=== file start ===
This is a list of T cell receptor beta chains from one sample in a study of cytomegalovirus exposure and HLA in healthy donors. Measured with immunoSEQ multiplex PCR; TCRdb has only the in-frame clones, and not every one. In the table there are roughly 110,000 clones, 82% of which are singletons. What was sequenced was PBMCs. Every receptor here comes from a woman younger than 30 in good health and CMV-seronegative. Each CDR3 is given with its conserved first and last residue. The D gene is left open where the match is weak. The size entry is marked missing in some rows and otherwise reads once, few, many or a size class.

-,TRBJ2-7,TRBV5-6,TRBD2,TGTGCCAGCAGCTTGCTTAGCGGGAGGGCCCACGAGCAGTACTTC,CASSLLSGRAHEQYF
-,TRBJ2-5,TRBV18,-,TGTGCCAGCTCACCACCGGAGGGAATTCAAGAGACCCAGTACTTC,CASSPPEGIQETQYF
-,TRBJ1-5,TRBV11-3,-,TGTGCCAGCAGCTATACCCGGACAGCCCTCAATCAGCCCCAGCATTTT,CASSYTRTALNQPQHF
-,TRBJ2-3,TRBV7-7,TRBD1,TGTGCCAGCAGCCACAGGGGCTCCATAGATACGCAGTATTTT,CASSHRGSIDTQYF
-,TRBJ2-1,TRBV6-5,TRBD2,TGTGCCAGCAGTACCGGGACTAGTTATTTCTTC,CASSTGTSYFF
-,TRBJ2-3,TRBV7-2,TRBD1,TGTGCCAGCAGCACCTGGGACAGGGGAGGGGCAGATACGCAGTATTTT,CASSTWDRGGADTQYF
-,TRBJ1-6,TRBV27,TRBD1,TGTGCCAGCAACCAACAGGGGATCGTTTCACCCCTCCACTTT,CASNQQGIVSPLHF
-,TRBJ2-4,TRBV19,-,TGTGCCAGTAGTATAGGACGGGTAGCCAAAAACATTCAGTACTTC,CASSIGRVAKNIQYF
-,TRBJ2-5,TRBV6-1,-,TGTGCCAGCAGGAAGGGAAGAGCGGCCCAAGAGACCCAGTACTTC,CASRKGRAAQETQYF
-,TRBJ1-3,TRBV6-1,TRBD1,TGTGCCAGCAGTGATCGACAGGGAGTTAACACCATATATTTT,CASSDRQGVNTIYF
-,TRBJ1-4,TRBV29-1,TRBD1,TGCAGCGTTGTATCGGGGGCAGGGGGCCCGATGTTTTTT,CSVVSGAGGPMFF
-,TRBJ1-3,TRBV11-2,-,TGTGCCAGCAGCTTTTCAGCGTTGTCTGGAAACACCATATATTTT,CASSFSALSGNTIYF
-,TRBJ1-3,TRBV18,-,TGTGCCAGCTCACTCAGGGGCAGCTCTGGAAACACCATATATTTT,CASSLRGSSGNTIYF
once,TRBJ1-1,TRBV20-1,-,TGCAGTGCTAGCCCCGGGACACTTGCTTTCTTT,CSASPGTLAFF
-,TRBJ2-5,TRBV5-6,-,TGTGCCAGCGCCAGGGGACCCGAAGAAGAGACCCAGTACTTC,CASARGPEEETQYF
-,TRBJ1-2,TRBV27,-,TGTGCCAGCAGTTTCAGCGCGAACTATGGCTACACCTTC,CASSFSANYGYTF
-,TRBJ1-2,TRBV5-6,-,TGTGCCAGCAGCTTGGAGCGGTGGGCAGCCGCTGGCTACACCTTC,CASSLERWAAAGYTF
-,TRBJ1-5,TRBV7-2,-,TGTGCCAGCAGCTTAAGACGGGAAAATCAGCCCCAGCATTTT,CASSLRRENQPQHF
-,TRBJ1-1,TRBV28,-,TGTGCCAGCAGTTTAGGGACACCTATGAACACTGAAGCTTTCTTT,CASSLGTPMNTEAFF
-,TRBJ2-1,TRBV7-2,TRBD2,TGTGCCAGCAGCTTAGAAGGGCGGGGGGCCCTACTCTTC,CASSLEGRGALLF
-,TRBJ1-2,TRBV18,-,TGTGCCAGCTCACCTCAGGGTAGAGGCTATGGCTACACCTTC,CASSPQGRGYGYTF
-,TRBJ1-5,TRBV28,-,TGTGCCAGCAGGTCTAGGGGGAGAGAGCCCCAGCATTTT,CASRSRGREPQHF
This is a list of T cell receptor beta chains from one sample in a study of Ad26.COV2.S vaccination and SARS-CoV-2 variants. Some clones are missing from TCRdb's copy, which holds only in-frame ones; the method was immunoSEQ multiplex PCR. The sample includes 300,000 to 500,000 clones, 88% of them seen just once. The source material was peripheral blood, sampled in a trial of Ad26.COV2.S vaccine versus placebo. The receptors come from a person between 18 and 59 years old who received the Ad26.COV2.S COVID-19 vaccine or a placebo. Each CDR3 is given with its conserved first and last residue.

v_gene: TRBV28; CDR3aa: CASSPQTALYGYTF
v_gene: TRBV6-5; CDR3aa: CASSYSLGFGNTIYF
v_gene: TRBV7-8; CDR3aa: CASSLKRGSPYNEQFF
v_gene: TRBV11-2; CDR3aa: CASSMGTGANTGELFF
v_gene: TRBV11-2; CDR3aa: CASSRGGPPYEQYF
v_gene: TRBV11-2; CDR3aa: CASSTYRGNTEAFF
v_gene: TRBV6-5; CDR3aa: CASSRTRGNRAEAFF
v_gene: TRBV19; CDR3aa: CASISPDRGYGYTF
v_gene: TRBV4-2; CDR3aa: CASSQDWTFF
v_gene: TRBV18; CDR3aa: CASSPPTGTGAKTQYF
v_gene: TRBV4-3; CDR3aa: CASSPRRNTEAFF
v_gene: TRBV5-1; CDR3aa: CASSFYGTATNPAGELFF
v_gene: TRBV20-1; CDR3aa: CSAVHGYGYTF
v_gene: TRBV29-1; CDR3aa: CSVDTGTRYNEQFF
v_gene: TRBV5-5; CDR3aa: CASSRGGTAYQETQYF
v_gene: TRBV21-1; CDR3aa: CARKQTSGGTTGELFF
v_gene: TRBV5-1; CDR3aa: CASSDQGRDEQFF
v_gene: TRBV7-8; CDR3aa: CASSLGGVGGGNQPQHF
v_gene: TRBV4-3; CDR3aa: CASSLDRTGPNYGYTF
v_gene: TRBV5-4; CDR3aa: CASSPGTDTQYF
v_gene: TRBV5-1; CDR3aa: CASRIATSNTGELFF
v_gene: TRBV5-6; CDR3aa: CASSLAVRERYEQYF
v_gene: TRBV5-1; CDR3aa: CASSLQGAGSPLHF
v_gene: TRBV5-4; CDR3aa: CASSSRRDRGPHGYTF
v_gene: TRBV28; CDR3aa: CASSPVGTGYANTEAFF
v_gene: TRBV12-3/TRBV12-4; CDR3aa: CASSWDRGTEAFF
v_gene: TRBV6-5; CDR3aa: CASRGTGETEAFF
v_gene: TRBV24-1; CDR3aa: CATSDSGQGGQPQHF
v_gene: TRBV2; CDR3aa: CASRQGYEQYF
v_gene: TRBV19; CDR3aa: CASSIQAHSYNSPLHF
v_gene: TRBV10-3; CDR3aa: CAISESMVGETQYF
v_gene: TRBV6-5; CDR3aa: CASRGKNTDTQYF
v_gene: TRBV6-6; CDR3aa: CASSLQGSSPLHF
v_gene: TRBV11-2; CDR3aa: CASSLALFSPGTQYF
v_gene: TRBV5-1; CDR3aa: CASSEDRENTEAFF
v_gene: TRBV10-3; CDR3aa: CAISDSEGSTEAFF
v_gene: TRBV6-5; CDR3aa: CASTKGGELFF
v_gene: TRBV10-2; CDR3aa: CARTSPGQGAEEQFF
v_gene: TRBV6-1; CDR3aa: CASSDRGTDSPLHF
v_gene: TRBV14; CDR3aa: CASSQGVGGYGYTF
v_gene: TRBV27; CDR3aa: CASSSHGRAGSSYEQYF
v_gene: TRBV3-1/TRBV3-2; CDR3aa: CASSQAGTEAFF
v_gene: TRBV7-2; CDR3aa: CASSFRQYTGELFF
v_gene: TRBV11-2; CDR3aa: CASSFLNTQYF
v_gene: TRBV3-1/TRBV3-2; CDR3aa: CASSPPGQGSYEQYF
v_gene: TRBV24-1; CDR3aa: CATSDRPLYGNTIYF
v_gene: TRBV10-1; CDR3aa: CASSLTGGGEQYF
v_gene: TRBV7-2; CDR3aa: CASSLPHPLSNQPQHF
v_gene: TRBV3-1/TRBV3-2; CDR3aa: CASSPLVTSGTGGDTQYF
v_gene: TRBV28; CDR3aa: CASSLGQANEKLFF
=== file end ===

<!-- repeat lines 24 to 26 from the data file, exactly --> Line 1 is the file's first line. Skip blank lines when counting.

This is a list of T cell receptor beta chains from one sample in a study of Ad26.COV2.S vaccination and SARS-CoV-2 variants. Some clones are missing from TCRdb's copy, which holds only in-frame ones; the method was immunoSEQ multiplex PCR. The sample includes 300,000 to 500,000 clones, 88% of them seen just once. The source material was peripheral blood, sampled in a trial of Ad26.COV2.S vaccine versus placebo. The receptors come from a person between 18 and 59 years old who received the Ad26.COV2.S COVID-19 vaccine or a placebo. Each CDR3 is given with its conserved first and last residue.

v_gene: TRBV28; CDR3aa: CASSPQTALYGYTF
v_gene: TRBV6-5; CDR3aa: CASSYSLGFGNTIYF